“AS WE HAVE noted on several occasions, the main focus of the Third Way Think Tank is on ideas. For obvious reasons, we’re particularly interested in any group or individual that takes a general position that is ‘Neither Left nor Right.’ However, labels or perceptions are of no real interest to us. On saying that, we try to avoid the dogmatists and control freaks of both the left and right like the plague!
However, that’s not to say that we’d never look at the ideas, organisations or people who’re generally portrayed as being beyond the pale.”
Third Way Think Tank.
LAST MONTH we featured an article – New Dumnonia Rising? – by the National-Anarchist writer, George Walton.
We’ve since come across another excellent article of his. It looks at Richard Hunt, a noted Green Anarchist thinker. Some of the contributors to the Third Way Think Tank also recall – and were influenced by – Hunt’s publications, especially Alternative Green. It had a unique style of its own – for instance, the artwork and design Hunt employed was instantly recognisable.
For such an important (and original) modern-day thinker, there doesn’t seem to be too much information about Richard Hunt. A very brief internet search doesn’t reveal too much. The front cover of the very first issue of Green Anarchist has been reproduced a few times, and we came across this very feint copy of his booklet, The Natural Society http://zinelibrary.info/natural-society
Could anyone supply any information relating to Richard Hunt – both the man and his ideas? In particular, we’d be very interested to hear from those who would have back copies of both Green Anarchist and Alternative Green. Who knows, perhaps we could reproduce some – or even all – of his articles on this site in order to stimulate debate?
In the meantime, we hope you enjoy George Walton’s appreciation of Richard Hunt:
SOME PEOPLE never get enough credit and former editor of Alternative Green, Richard Hunt, is one of them.
I only ever saw a few editions of Alternative Greenback in the early 90s. But leafing through them had a profound influence on me, who, at the time, was every inch a leftist, and played a part in developing the politics espoused on here.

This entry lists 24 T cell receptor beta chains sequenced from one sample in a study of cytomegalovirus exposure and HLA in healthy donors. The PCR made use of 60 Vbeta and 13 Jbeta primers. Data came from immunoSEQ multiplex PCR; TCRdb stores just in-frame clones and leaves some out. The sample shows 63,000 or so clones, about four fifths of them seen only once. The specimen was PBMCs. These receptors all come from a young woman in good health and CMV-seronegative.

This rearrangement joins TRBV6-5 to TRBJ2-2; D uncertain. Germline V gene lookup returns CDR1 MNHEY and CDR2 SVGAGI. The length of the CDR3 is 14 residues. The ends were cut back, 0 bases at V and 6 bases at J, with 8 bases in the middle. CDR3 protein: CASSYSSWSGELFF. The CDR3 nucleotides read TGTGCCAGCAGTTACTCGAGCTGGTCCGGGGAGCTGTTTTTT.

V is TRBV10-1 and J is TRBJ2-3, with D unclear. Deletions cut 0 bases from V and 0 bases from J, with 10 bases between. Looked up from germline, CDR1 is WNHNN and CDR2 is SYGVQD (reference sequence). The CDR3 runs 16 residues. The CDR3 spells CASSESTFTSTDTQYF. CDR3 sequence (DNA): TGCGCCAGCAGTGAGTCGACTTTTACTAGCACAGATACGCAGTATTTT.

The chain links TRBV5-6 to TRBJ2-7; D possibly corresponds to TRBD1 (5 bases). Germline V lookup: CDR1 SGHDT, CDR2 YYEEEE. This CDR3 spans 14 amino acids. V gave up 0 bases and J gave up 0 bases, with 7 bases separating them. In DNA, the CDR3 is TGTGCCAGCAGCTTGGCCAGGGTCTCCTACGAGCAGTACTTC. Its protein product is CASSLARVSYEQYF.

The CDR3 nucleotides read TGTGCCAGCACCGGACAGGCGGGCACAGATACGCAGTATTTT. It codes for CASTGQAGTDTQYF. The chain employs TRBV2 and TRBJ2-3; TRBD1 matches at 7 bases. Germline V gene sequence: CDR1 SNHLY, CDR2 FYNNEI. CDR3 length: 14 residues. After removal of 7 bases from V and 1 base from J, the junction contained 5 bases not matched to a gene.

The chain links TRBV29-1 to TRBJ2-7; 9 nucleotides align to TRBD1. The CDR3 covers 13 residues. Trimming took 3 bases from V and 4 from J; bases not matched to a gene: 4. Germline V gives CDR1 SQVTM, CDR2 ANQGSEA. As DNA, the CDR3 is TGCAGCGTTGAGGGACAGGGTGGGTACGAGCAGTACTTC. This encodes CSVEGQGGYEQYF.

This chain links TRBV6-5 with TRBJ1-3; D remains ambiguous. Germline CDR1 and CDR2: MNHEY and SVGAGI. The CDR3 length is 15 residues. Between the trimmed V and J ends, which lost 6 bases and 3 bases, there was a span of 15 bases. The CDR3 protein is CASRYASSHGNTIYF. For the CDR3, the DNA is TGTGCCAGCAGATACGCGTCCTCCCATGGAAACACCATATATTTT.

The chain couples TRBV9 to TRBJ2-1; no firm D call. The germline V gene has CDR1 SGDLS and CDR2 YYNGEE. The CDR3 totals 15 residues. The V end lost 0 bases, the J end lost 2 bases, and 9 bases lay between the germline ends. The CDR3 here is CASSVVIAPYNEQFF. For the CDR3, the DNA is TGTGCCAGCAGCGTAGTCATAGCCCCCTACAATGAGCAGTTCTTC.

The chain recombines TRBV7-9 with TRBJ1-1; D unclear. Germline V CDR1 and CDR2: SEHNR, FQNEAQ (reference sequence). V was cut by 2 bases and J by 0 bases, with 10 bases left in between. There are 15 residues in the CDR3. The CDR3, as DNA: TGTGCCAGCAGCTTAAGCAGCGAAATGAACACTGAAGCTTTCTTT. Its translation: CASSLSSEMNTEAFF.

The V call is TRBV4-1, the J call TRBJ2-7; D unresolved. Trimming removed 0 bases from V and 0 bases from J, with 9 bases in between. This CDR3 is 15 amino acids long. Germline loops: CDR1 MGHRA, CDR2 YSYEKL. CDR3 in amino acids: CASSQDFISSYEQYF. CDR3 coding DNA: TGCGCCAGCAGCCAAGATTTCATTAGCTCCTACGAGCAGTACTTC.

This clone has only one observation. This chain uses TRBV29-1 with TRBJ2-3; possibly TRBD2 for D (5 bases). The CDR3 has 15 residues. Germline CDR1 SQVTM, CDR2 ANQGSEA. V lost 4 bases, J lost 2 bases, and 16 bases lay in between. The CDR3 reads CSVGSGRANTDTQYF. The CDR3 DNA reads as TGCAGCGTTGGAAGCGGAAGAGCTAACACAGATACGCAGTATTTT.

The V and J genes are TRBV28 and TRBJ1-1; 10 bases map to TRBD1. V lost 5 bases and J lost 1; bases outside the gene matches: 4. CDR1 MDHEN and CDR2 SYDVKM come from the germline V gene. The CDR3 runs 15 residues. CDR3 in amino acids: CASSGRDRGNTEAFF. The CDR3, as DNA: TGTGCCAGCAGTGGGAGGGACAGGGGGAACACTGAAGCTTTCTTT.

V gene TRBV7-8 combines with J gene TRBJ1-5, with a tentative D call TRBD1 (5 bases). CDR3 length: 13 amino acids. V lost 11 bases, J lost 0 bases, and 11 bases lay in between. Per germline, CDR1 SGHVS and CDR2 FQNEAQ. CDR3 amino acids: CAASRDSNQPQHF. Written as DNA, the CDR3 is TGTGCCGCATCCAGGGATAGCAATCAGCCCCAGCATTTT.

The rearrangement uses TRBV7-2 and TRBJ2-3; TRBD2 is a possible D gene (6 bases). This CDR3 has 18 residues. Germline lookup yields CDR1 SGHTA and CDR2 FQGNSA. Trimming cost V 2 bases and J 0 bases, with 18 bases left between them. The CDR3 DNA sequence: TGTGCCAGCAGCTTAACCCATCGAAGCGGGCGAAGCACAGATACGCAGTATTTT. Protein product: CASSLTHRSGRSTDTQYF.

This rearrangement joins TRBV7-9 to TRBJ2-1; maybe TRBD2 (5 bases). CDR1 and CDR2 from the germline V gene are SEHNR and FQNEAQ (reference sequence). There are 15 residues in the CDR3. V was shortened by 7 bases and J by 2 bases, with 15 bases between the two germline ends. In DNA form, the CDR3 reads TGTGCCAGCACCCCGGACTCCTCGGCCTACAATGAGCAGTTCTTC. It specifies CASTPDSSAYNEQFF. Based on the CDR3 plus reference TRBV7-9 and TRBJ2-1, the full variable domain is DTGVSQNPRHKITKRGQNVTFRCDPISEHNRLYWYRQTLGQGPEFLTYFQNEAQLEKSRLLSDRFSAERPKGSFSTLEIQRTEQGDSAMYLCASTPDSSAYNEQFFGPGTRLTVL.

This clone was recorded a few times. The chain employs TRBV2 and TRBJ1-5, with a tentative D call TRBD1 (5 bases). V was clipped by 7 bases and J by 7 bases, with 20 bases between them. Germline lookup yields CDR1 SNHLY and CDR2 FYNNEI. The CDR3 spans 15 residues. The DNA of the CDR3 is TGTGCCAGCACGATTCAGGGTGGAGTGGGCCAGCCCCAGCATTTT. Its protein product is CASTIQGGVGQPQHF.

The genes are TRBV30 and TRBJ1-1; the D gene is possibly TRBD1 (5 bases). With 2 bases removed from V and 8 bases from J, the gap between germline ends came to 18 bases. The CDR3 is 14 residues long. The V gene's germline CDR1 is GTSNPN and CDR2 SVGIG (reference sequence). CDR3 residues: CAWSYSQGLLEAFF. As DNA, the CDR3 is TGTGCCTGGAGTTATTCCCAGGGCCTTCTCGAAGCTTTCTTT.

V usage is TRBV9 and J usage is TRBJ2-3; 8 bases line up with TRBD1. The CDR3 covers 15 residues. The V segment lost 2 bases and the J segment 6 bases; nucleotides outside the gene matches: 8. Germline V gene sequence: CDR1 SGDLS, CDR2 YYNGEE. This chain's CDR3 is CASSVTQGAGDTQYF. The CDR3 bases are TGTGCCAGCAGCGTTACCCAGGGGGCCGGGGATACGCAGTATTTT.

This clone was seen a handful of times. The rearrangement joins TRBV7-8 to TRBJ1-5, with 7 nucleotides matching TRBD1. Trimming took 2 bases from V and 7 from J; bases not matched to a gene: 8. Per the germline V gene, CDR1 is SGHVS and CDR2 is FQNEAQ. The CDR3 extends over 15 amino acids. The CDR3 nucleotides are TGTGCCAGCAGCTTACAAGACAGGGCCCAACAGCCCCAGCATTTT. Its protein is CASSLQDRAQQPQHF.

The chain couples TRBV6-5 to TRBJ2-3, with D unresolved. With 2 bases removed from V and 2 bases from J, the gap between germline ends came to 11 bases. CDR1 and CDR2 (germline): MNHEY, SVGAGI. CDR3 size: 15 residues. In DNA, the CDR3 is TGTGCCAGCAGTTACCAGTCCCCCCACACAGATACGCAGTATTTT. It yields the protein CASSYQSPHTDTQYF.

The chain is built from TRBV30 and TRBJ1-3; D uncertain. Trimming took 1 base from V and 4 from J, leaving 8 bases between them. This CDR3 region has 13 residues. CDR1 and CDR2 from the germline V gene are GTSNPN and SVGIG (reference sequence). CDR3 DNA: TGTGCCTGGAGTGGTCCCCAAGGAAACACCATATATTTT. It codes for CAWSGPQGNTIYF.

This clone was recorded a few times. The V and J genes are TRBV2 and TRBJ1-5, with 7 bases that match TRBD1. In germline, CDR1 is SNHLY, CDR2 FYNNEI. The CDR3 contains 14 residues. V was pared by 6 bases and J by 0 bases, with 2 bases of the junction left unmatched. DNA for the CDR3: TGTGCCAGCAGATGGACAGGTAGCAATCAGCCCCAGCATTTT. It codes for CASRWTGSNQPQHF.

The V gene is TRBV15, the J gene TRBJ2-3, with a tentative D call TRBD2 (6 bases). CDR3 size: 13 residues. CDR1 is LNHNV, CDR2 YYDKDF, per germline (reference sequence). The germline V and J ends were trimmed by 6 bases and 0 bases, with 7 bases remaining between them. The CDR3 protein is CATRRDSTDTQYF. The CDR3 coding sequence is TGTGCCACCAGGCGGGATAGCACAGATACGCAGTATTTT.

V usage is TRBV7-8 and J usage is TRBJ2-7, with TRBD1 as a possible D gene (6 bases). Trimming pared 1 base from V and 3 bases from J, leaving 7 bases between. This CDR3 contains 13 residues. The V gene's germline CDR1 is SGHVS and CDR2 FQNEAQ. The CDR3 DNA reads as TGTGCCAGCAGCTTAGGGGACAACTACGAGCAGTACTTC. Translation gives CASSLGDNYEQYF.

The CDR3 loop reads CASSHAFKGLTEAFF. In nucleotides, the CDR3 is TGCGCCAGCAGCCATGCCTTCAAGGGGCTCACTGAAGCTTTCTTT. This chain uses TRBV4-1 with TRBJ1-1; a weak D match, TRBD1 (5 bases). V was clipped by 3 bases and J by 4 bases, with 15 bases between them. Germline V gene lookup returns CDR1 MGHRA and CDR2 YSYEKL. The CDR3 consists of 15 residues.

Hunt had launched AG in 1991 after being kicked off the editorial board of Green Anarchist. Back then GA was pretty much leftist, aligning itself with the more workerist anarchist groups. It was only later that GA set out a primitivist line.
Hunt was dismissed because of an editorial he wrote declaring his support for British troops in the build up to the first Gulf War. The reason Hunt gave was one of kinship and ‘My country, right or wrong.’ Now, I won’t go as far as to support troops engaged in such an imperialist endeavour, but Hunt’s arguments struck a chord with me.
There was a real to do within anarchist circles with Hunt being accused of racism. His response was to launch AG and push for the same autonomous village society that GA had, but with ones based on ending the left/right divide. AG was particularly hot when discussing the failures of both Left & Right and opening up a debate on nationalism in relation to the Green movement.
Hunt’s essay The Natural Society, first published in 1976, would be particularly useful to today’s anti-globalist activists, but it doesn’t seem available online. Further, Hunt’s theory of ‘revolution on the periphery’ will make good reading for today’s National Anarchists. The basics of this theory being that the destruction of modern society will not start in the West as it is too bloated and decadent, and we must therefore look to revolution in the Third World, so as to start the system fraying at the edges…Hunt used the Roman Empire as a model.
Hunt’s work really should be widely available. It’s a shame that Alternative Green, which is still being published as far as I know, hasn’t got a website. To fill the void then, if any National Anarchist group or similar has access to Hunt’s articles or anything else that appeared in AG by other writers, then getting them online would be a great idea.